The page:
2. Think back about a feature or promotion that you loved but didn’t perform as well as expected. Alternately, find two under-performing pages, and look for new ways to tweak the content and promote it. This is the formula for raising the bar. By focusing on what drives the success of your best pages and what needs improvement, you’ll build a better, stronger brand. Here’s to success!

Developing a Style and Voice For your Web Content

Got Tone? Tips for Developing a Writing Style

Developing a writing style that appeals to your readers is an art. The tone of your copy is the key to the success of your marketing strategies. Your returns rest largely on the quality and style of your text. For companies in the healthcare, legal and financial industries, this means their text needs to be clean, clear, concise and competent. In fact, the four Cs are favored by most if not all Fortune 1000 companies. For a company that sells sports tickets or toys, a much lighter, conversational tone is the better option. We’ve had clients express concern about matching their tone when their website is completely toneless. This goes to show that tone is a sensitive and important topic. Here are a few tips for developing a voice for your web content.

Who is your target audience? This is the most important factor. A personal injury attorney who is targeting people who have been injured or lost a loved one needs to use a voice that is strong, compassionate and effectively illustrates their strengths. For example, “Contact us today to speak with a compassionate personal injury attorney who can protect your rights and act as a legal advocate.”

Now, let’s consider a restaurant that makes the best barbeque in the city. Restaurants are part of a leisure market. People dine in their free time using disposable income. To appeal to consumers, we must create a tone that actively promotes their delicious food and the lively ambiance.

“At Judge Bean’s Bar-B-Q, we make the meanest barbeque sauce east of the Mississippi and the best pulled pork ya’ll will ever taste. Stop by for a plate-clearing, finger-licking good time.”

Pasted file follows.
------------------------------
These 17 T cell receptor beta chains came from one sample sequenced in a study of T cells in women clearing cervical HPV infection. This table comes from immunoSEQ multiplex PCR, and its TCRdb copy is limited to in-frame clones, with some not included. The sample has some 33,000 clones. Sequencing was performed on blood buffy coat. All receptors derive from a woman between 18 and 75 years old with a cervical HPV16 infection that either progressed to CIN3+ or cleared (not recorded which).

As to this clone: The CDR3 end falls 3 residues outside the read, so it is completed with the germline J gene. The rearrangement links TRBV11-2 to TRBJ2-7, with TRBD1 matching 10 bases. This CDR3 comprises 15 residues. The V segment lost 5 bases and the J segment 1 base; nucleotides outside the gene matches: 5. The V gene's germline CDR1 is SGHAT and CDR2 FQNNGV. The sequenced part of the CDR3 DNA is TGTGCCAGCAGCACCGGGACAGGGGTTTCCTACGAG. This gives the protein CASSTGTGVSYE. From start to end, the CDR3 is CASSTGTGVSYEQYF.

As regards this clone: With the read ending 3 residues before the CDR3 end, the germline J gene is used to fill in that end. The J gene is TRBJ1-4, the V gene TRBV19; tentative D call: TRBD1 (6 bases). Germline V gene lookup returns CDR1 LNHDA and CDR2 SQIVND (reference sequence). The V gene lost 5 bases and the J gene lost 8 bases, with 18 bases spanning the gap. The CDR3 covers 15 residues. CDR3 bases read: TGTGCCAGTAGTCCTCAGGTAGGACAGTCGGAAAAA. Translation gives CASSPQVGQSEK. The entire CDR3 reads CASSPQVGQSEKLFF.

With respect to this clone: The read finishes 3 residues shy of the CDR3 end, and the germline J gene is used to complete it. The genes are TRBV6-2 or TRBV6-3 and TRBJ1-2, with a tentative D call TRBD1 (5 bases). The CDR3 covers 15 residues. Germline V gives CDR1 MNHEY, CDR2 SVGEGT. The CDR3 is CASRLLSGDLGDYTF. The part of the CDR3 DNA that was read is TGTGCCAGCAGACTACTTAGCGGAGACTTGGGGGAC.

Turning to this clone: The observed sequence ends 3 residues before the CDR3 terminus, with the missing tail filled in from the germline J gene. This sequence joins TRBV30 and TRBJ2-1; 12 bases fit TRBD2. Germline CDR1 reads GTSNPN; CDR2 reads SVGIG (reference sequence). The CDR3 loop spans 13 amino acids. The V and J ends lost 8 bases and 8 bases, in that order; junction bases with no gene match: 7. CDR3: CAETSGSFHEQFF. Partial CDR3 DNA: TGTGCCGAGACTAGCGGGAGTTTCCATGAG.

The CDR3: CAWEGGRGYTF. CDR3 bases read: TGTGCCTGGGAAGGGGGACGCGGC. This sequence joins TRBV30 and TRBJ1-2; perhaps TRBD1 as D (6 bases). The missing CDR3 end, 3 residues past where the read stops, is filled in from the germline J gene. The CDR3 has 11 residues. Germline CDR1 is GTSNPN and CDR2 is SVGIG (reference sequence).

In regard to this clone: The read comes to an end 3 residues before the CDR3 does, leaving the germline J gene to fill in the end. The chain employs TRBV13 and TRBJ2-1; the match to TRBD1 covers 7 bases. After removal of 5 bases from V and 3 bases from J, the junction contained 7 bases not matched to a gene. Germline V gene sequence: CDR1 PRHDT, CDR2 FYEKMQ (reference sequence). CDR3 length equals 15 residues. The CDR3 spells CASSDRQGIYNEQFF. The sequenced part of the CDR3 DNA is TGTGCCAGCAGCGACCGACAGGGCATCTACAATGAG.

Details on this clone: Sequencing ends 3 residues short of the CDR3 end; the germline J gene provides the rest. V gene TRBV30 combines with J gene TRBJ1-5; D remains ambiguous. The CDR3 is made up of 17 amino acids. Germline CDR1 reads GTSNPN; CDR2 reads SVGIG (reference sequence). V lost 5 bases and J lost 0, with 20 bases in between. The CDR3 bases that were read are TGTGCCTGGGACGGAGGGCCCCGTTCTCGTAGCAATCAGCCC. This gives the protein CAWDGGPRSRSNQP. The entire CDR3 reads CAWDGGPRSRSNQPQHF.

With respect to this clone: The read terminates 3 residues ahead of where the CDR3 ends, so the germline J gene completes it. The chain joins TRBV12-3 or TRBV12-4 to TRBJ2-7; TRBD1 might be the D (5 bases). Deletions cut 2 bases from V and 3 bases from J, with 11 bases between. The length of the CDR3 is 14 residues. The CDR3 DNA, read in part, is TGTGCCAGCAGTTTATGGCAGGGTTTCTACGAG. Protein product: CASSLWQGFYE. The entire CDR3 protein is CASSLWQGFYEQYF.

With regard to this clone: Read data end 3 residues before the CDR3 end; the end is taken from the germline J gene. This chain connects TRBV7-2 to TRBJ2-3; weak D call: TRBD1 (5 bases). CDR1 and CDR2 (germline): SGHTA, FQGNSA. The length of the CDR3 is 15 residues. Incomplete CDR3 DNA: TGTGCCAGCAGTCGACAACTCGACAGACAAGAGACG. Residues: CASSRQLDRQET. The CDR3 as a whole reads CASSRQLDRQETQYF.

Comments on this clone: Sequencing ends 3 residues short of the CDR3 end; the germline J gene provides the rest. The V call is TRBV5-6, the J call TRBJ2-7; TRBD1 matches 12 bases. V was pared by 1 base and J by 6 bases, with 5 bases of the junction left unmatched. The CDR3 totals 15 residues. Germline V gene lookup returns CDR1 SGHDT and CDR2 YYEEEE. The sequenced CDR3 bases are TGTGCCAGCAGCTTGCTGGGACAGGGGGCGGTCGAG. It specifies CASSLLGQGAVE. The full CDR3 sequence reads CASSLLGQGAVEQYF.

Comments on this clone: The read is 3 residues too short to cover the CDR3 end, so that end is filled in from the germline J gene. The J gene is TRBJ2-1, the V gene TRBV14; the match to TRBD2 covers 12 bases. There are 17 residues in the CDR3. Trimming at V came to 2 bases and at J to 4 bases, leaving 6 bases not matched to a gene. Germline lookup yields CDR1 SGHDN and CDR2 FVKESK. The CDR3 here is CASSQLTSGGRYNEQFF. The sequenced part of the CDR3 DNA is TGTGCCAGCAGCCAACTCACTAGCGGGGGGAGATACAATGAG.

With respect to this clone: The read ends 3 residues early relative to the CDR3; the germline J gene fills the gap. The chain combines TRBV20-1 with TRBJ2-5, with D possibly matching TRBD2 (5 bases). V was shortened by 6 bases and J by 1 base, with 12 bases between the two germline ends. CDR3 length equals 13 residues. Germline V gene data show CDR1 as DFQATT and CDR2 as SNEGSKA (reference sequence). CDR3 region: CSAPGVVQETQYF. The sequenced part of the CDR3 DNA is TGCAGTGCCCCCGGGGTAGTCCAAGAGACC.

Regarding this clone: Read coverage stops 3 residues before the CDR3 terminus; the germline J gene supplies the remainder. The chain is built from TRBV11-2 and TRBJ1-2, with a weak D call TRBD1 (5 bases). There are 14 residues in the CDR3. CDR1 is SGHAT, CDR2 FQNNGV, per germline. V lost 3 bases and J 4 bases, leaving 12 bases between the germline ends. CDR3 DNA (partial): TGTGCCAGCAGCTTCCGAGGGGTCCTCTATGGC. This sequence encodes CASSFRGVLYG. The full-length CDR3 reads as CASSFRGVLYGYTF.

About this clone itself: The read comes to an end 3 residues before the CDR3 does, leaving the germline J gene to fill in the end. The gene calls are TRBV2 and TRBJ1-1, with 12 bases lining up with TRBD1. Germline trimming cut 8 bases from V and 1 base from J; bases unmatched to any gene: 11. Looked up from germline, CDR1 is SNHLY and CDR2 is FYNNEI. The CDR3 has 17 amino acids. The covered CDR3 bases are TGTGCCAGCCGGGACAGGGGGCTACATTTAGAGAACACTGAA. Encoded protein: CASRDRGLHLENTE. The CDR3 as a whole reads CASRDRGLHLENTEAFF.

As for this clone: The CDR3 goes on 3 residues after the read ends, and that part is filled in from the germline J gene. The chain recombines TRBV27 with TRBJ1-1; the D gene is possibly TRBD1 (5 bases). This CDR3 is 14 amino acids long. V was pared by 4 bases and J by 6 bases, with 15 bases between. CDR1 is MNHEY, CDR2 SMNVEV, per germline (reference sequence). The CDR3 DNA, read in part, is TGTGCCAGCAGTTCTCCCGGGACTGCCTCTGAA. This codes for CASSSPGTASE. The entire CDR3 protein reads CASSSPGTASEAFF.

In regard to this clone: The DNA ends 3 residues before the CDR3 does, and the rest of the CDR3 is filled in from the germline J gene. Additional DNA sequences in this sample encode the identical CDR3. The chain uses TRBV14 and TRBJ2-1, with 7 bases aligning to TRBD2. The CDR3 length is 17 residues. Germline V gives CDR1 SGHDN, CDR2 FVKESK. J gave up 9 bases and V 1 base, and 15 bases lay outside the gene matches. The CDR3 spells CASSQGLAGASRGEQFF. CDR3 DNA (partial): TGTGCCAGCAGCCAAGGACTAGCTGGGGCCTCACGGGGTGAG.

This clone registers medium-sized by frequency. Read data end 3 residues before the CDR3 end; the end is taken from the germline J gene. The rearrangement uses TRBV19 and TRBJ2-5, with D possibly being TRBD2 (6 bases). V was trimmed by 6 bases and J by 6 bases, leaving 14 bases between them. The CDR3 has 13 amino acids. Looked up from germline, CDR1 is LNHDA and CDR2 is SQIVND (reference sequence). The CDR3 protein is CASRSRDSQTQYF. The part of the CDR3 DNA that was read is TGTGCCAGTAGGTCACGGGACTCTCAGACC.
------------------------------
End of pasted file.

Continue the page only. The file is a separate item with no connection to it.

On the other side of the spectrum, a gourmet catering company that uses local produce might need a more conservative tone. For a high-end caterer, we might use a more sophisticated, erudite tone.

“From fresh, tender arugula to locally produced cheese, we partner with local farmers to procure the finest and freshest ingredients. We use the highest-quality products and artisan cooking techniques to produce slow-food for large events.”

There is an entire spectrum of literary tones. I like to think of it like a rainbow. On one end, we have a straight-ahead, no-nonsense corporate tone. On the other, we have zany, edgy, off-the-wall. This means that there are subtle differences in tone that are comparable to the visual differences between teal and blue-green. Once you have the right tone, you’ll know it.

You wouldn’t believe how many content mills suggest the most banal and generic tones. Informative and interesting, sales driven and promotional, light and conversational or educational and informative. These are the options that a mass-market content mill will give you. They might as well as say meaningless and bland, boring and stale or light and fluffy. We’re not talking about comfort food or ice cream. Let’s get real. Don’t be tone deaf. The success of your website depends on the quality and style of your content, so you’ve got to make it good. As up-market copywriters, we collaborate, we work with clients, and we infuse our writing with creativity to match our customers’ goals. That’s why our copy is effective.

To develop the right style and tone, consider who your target market is, what you’re selling and what your goals are. Words represent your company, its personality and its products. That’s why it’s important to have a tone that accurately portrays your company’s strengths. On our own website, we like to have a little bit on fun on your text. For clients, we develop a tone based on their individual needs and goals, which are rarely the same from company to company.

You’re welcome to share your perspective on the challenges of developing the right style and tone for your web content.